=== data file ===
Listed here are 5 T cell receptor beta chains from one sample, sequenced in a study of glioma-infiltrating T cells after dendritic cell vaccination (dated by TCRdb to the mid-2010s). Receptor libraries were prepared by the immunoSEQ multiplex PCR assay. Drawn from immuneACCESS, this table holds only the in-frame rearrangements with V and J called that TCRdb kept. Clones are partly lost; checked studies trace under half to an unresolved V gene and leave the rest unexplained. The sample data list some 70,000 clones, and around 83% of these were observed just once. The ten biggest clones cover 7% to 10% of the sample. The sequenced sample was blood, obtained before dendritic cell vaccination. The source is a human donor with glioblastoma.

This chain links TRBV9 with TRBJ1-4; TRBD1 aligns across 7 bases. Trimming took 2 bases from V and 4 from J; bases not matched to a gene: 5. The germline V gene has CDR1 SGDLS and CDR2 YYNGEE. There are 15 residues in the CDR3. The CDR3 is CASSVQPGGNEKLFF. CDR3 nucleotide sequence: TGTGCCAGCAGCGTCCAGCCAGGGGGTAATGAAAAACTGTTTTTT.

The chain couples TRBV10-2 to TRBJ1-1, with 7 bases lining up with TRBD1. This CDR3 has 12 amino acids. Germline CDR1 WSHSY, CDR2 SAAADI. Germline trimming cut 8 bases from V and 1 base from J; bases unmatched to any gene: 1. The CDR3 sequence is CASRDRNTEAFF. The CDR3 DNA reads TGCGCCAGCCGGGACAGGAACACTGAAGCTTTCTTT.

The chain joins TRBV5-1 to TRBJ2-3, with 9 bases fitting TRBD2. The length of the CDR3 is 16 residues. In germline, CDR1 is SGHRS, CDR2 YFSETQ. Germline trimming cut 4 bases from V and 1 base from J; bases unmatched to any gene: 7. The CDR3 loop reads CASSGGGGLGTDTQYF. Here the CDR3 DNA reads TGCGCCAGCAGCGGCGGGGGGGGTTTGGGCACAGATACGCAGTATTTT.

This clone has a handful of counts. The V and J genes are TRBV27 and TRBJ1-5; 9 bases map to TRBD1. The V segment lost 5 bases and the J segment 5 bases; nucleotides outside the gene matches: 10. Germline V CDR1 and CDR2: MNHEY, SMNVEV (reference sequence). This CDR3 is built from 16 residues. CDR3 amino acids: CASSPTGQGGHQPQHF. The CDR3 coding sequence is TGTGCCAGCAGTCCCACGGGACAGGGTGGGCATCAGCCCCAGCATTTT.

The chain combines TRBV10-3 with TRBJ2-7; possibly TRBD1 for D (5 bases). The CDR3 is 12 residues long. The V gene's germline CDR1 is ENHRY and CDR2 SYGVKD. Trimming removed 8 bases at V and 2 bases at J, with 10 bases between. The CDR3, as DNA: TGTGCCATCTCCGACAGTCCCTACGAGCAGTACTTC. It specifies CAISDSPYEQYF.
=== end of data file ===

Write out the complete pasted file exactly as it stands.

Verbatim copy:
Listed here are 5 T cell receptor beta chains from one sample, sequenced in a study of glioma-infiltrating T cells after dendritic cell vaccination (dated by TCRdb to the mid-2010s). Receptor libraries were prepared by the immunoSEQ multiplex PCR assay. Drawn from immuneACCESS, this table holds only the in-frame rearrangements with V and J called that TCRdb kept. Clones are partly lost; checked studies trace under half to an unresolved V gene and leave the rest unexplained. The sample data list some 70,000 clones, and around 83% of these were observed just once. The ten biggest clones cover 7% to 10% of the sample. The sequenced sample was blood, obtained before dendritic cell vaccination. The source is a human donor with glioblastoma.

This chain links TRBV9 with TRBJ1-4; TRBD1 aligns across 7 bases. Trimming took 2 bases from V and 4 from J; bases not matched to a gene: 5. The germline V gene has CDR1 SGDLS and CDR2 YYNGEE. There are 15 residues in the CDR3. The CDR3 is CASSVQPGGNEKLFF. CDR3 nucleotide sequence: TGTGCCAGCAGCGTCCAGCCAGGGGGTAATGAAAAACTGTTTTTT.

The chain couples TRBV10-2 to TRBJ1-1, with 7 bases lining up with TRBD1. This CDR3 has 12 amino acids. Germline CDR1 WSHSY, CDR2 SAAADI. Germline trimming cut 8 bases from V and 1 base from J; bases unmatched to any gene: 1. The CDR3 sequence is CASRDRNTEAFF. The CDR3 DNA reads TGCGCCAGCCGGGACAGGAACACTGAAGCTTTCTTT.

The chain joins TRBV5-1 to TRBJ2-3, with 9 bases fitting TRBD2. The length of the CDR3 is 16 residues. In germline, CDR1 is SGHRS, CDR2 YFSETQ. Germline trimming cut 4 bases from V and 1 base from J; bases unmatched to any gene: 7. The CDR3 loop reads CASSGGGGLGTDTQYF. Here the CDR3 DNA reads TGCGCCAGCAGCGGCGGGGGGGGTTTGGGCACAGATACGCAGTATTTT.

This clone has a handful of counts. The V and J genes are TRBV27 and TRBJ1-5; 9 bases map to TRBD1. The V segment lost 5 bases and the J segment 5 bases; nucleotides outside the gene matches: 10. Germline V CDR1 and CDR2: MNHEY, SMNVEV (reference sequence). This CDR3 is built from 16 residues. CDR3 amino acids: CASSPTGQGGHQPQHF. The CDR3 coding sequence is TGTGCCAGCAGTCCCACGGGACAGGGTGGGCATCAGCCCCAGCATTTT.

The chain combines TRBV10-3 with TRBJ2-7; possibly TRBD1 for D (5 bases). The CDR3 is 12 residues long. The V gene's germline CDR1 is ENHRY and CDR2 SYGVKD. Trimming removed 8 bases at V and 2 bases at J, with 10 bases between. The CDR3, as DNA: TGTGCCATCTCCGACAGTCCCTACGAGCAGTACTTC. It specifies CAISDSPYEQYF.